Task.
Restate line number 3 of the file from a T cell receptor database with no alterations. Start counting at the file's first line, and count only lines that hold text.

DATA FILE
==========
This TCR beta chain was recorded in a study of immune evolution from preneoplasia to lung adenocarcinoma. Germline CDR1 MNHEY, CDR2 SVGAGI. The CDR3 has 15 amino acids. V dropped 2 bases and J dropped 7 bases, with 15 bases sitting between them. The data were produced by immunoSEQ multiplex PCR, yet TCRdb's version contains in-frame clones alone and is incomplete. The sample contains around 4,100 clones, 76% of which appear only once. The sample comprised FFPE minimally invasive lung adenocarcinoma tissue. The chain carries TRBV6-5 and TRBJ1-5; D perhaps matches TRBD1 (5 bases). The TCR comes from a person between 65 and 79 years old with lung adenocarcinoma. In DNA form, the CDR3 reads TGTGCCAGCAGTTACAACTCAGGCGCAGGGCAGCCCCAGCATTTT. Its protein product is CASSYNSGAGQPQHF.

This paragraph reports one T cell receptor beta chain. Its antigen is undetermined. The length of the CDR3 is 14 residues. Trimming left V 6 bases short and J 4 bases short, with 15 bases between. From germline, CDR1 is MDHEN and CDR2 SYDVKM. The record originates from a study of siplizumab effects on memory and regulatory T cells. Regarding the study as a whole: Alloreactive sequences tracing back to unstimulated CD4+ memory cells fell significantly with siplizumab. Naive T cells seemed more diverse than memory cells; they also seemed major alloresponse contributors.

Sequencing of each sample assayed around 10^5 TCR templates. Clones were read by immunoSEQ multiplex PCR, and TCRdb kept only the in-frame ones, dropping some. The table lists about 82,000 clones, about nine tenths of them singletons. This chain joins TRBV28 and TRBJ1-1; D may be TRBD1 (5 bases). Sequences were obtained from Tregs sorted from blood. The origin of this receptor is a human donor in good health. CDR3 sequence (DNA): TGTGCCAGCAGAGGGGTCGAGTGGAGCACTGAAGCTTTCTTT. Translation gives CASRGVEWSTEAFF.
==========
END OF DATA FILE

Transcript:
Sequencing of each sample assayed around 10^5 TCR templates. Clones were read by immunoSEQ multiplex PCR, and TCRdb kept only the in-frame ones, dropping some. The table lists about 82,000 clones, about nine tenths of them singletons. This chain joins TRBV28 and TRBJ1-1; D may be TRBD1 (5 bases). Sequences were obtained from Tregs sorted from blood. The origin of this receptor is a human donor in good health. CDR3 sequence (DNA): TGTGCCAGCAGAGGGGTCGAGTGGAGCACTGAAGCTTTCTTT. Translation gives CASRGVEWSTEAFF.